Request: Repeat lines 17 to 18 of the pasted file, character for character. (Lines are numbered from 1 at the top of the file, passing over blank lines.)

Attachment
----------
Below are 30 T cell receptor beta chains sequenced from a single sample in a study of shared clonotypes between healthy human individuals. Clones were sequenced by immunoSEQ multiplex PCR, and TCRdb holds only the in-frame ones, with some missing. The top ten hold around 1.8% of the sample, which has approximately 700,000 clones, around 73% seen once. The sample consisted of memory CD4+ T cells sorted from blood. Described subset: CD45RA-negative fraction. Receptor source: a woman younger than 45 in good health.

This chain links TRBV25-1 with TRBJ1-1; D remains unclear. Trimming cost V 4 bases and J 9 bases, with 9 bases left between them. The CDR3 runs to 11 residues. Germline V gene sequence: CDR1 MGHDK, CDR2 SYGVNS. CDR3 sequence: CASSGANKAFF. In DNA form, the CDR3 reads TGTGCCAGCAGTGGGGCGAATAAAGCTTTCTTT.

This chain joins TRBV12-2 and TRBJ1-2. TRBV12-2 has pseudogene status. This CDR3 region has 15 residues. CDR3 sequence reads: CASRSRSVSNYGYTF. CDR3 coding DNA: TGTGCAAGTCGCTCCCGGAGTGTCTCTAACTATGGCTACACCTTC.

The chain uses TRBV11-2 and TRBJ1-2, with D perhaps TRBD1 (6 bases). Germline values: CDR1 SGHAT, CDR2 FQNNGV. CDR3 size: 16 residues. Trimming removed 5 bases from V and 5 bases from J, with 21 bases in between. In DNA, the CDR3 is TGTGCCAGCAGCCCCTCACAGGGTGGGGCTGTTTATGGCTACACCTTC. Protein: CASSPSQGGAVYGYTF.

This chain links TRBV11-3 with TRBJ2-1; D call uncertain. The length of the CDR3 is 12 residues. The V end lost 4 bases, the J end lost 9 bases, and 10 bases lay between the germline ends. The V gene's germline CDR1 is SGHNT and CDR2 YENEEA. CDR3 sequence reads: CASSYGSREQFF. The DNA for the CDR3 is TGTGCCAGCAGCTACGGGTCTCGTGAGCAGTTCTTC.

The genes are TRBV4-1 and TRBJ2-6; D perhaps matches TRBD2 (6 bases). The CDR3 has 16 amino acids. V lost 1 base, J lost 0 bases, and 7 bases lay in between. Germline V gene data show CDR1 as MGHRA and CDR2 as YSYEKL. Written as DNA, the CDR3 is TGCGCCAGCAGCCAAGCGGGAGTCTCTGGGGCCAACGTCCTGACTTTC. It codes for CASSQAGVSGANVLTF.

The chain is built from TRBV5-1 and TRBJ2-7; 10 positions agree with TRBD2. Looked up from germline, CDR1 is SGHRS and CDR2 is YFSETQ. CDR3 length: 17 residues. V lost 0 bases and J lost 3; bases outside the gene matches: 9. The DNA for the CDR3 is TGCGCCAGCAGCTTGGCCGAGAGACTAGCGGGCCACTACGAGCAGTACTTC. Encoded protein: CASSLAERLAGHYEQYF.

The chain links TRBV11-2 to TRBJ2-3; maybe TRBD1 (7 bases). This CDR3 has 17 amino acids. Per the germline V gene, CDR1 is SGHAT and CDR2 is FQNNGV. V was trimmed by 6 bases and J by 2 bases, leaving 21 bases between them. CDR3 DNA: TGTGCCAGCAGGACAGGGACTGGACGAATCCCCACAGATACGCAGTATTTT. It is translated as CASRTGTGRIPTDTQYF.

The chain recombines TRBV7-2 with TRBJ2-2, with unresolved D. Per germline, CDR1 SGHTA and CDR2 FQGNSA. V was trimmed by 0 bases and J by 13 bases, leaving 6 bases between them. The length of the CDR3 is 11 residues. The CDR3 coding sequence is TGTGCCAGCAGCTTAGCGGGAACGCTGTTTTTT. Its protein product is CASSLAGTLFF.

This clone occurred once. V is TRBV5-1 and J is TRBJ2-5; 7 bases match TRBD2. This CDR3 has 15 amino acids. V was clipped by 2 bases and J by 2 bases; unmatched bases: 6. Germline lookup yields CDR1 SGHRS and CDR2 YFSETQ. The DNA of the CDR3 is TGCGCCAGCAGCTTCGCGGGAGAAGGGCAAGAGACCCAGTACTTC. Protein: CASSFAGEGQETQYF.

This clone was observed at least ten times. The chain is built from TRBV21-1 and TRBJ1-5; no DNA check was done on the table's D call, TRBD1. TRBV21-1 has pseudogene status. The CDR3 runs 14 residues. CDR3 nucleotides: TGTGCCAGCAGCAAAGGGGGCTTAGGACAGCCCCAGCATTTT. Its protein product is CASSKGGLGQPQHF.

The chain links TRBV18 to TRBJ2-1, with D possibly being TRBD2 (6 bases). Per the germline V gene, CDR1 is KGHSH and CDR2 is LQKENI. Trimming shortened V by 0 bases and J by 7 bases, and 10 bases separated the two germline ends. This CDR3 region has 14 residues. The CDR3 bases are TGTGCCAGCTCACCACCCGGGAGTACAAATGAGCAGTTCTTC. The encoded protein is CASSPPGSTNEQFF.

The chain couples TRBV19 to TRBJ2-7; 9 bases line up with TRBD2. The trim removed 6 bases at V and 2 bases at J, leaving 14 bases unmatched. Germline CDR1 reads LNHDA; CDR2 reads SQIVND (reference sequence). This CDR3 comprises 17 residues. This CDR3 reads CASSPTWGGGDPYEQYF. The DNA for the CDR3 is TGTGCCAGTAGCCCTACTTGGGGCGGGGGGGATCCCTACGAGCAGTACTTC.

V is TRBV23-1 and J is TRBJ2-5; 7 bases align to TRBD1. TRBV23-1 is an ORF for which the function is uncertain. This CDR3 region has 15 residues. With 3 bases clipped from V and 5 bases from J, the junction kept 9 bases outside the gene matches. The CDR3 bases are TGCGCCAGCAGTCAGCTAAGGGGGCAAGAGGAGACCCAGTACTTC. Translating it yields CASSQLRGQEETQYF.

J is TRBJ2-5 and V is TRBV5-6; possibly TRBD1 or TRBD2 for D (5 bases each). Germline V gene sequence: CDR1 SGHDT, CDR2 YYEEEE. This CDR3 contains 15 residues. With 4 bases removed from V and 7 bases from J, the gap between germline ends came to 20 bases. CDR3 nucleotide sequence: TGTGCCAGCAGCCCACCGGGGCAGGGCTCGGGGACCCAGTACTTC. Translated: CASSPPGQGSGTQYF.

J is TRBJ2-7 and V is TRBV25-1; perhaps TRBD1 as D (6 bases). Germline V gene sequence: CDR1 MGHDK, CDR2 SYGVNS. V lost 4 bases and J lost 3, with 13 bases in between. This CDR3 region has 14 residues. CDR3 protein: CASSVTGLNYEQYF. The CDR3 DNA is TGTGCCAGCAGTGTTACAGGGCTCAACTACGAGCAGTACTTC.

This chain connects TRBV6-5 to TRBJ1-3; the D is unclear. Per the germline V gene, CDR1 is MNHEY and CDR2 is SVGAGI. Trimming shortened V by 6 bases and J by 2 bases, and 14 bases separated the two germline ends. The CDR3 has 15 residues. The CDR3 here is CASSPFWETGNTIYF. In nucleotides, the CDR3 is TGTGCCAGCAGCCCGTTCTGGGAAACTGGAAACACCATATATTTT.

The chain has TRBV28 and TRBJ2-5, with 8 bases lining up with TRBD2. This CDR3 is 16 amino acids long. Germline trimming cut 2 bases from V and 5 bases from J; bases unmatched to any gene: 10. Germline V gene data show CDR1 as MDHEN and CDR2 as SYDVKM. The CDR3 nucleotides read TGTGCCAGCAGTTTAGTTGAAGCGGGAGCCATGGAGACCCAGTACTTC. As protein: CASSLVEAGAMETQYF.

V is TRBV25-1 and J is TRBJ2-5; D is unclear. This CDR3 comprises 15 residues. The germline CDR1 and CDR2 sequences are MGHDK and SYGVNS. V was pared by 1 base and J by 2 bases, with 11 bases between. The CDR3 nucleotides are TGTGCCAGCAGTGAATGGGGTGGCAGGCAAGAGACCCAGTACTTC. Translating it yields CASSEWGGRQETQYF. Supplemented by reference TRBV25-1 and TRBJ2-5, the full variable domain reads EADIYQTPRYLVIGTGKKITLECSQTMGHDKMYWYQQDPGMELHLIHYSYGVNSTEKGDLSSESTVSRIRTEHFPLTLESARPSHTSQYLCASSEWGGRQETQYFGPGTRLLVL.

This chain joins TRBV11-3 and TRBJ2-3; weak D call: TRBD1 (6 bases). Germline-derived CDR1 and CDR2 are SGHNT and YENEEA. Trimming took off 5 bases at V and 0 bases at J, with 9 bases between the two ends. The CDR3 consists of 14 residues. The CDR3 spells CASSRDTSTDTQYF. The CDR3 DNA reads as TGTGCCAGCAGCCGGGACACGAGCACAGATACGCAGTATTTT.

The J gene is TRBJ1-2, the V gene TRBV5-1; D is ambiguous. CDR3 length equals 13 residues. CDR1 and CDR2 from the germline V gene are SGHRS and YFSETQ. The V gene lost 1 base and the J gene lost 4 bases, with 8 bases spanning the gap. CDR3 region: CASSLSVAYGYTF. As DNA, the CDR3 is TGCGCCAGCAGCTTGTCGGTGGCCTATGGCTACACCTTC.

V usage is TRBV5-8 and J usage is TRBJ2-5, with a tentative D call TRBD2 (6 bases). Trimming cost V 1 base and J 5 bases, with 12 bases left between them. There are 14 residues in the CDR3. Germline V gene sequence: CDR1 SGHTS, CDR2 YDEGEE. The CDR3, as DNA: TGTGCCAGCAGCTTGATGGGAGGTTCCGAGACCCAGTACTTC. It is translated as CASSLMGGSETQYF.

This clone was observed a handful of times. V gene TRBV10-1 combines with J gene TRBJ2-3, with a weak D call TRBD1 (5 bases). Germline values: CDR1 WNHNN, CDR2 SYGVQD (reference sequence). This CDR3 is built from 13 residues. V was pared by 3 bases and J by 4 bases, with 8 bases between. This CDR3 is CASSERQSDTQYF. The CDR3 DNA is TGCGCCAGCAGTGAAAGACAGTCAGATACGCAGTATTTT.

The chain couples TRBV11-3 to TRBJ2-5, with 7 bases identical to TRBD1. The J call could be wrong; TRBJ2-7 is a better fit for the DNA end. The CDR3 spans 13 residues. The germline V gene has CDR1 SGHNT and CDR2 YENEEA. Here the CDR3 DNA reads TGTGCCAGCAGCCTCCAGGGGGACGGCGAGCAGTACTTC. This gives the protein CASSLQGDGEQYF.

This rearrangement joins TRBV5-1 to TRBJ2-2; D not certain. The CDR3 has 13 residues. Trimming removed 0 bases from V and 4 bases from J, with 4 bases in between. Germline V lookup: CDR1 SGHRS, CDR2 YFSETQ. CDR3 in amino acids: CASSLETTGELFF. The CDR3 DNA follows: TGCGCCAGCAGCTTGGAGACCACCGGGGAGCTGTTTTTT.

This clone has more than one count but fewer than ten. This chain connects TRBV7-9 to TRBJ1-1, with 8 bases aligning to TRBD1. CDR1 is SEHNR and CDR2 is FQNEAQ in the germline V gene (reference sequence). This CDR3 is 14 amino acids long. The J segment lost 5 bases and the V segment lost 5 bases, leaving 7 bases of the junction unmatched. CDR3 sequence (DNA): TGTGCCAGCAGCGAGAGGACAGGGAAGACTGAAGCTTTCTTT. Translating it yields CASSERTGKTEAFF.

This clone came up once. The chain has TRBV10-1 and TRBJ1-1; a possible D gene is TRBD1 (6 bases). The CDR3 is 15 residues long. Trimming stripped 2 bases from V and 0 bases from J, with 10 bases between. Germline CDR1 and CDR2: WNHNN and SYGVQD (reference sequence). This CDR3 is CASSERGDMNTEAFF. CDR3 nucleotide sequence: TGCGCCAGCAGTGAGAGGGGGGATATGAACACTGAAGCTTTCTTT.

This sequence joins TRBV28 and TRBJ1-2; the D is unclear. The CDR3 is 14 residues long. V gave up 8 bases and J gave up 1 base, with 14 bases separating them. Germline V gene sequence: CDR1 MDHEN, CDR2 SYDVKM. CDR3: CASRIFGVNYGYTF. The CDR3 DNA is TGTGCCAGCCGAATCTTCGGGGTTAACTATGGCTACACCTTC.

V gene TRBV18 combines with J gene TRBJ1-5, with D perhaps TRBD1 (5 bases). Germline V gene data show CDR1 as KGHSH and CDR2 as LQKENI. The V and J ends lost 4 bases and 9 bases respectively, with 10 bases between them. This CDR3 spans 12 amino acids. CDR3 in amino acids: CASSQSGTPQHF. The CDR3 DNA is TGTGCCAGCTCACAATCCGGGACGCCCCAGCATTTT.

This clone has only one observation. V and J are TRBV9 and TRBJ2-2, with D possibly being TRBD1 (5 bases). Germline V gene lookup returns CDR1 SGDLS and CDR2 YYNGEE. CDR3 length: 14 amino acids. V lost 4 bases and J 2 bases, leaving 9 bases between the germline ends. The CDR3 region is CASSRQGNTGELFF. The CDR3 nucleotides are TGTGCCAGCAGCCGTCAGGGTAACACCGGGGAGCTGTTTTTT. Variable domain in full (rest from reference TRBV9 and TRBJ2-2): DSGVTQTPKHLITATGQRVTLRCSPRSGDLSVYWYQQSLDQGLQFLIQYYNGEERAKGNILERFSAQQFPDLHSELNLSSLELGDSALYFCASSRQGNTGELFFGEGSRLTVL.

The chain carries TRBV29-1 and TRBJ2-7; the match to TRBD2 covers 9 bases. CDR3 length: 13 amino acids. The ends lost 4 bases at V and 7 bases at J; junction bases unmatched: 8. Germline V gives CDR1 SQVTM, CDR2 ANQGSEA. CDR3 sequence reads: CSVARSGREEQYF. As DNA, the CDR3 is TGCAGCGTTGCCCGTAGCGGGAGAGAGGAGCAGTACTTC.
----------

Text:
This chain connects TRBV6-5 to TRBJ1-3; the D is unclear. Per the germline V gene, CDR1 is MNHEY and CDR2 is SVGAGI. Trimming shortened V by 6 bases and J by 2 bases, and 14 bases separated the two germline ends. The CDR3 has 15 residues. The CDR3 here is CASSPFWETGNTIYF. In nucleotides, the CDR3 is TGTGCCAGCAGCCCGTTCTGGGAAACTGGAAACACCATATATTTT.

The chain has TRBV28 and TRBJ2-5, with 8 bases lining up with TRBD2. This CDR3 is 16 amino acids long. Germline trimming cut 2 bases from V and 5 bases from J; bases unmatched to any gene: 10. Germline V gene data show CDR1 as MDHEN and CDR2 as SYDVKM. The CDR3 nucleotides read TGTGCCAGCAGTTTAGTTGAAGCGGGAGCCATGGAGACCCAGTACTTC. As protein: CASSLVEAGAMETQYF.